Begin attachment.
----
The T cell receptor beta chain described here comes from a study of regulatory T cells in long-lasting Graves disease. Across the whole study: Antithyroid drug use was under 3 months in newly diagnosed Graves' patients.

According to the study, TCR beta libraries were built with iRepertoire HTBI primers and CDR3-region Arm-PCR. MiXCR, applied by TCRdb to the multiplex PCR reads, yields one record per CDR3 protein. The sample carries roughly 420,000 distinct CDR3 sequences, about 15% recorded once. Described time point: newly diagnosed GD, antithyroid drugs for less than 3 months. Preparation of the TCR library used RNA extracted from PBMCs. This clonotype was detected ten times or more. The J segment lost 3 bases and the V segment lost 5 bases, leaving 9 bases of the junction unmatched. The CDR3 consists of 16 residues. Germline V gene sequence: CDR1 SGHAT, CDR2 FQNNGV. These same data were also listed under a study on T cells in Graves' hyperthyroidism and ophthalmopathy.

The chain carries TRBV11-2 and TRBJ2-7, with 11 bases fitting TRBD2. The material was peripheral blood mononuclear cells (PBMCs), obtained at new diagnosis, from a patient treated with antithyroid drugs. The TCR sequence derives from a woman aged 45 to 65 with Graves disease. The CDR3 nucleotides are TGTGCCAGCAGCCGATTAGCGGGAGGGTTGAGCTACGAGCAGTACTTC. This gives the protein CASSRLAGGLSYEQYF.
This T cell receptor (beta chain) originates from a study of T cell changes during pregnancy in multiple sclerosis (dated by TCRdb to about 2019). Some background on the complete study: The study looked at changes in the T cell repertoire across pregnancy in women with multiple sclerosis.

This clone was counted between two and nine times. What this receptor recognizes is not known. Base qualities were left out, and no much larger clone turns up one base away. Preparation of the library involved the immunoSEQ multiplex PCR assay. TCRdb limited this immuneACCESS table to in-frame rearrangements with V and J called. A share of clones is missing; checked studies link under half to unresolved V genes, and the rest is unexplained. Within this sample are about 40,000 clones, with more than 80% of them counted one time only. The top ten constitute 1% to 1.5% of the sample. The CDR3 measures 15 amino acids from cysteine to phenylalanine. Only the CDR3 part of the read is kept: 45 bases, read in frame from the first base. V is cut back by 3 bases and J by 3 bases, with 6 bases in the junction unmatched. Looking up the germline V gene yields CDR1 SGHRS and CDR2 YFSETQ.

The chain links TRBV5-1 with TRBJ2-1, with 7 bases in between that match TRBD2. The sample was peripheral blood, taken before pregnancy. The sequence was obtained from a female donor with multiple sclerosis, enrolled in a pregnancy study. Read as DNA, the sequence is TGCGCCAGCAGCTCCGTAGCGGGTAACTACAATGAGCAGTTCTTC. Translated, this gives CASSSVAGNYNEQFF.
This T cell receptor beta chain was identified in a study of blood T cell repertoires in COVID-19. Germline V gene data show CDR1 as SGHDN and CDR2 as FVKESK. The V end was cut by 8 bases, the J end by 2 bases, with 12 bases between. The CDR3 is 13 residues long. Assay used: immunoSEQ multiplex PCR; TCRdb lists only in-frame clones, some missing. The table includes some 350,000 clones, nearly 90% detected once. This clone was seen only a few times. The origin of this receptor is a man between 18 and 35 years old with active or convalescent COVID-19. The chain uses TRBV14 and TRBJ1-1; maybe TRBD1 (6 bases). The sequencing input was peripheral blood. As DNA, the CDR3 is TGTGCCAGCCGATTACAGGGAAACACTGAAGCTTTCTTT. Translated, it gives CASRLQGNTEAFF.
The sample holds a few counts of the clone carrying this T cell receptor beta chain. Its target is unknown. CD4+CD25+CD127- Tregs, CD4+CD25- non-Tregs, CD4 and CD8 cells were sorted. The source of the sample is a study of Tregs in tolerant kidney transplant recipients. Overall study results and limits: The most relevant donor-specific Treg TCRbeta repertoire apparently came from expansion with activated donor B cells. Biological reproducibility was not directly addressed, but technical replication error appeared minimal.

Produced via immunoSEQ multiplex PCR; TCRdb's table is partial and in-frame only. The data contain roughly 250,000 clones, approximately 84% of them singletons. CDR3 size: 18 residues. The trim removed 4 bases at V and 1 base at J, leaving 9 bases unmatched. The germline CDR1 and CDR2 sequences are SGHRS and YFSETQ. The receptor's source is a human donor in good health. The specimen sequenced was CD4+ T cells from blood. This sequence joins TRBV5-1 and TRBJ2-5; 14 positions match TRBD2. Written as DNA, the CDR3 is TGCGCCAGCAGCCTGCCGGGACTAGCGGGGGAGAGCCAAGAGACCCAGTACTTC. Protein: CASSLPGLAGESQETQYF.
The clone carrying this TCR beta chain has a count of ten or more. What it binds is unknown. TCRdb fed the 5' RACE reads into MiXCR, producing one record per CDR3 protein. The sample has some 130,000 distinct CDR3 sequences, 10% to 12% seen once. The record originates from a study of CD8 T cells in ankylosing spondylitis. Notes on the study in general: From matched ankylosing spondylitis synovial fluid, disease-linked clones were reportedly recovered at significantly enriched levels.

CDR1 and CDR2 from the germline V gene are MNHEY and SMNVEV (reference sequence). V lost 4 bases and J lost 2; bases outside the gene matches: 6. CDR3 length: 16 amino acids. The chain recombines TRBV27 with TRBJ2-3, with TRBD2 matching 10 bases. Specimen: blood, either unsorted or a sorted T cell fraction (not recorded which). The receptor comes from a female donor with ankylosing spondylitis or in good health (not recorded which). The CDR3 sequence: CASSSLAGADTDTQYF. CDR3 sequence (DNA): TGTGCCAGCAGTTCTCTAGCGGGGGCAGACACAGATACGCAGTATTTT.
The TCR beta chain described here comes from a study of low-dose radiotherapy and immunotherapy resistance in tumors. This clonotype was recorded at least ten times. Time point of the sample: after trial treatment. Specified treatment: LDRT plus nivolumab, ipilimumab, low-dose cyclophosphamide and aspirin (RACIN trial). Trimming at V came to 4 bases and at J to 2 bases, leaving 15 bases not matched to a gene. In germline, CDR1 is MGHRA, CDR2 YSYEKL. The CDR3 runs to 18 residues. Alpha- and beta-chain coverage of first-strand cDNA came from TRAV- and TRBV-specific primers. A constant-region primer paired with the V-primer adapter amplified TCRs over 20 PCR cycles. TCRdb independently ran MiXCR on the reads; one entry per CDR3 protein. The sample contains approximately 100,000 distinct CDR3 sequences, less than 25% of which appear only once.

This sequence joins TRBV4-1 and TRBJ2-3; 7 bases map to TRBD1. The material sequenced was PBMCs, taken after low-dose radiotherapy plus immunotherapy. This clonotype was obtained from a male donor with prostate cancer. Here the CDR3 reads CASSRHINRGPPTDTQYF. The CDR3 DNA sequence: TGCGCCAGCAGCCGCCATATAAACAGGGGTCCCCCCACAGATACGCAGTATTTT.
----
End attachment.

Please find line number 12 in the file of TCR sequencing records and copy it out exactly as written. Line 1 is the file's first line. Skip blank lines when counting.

The TCR beta chain described here comes from a study of low-dose radiotherapy and immunotherapy resistance in tumors. This clonotype was recorded at least ten times. Time point of the sample: after trial treatment. Specified treatment: LDRT plus nivolumab, ipilimumab, low-dose cyclophosphamide and aspirin (RACIN trial). Trimming at V came to 4 bases and at J to 2 bases, leaving 15 bases not matched to a gene. In germline, CDR1 is MGHRA, CDR2 YSYEKL. The CDR3 runs to 18 residues. Alpha- and beta-chain coverage of first-strand cDNA came from TRAV- and TRBV-specific primers. A constant-region primer paired with the V-primer adapter amplified TCRs over 20 PCR cycles. TCRdb independently ran MiXCR on the reads; one entry per CDR3 protein. The sample contains approximately 100,000 distinct CDR3 sequences, less than 25% of which appear only once.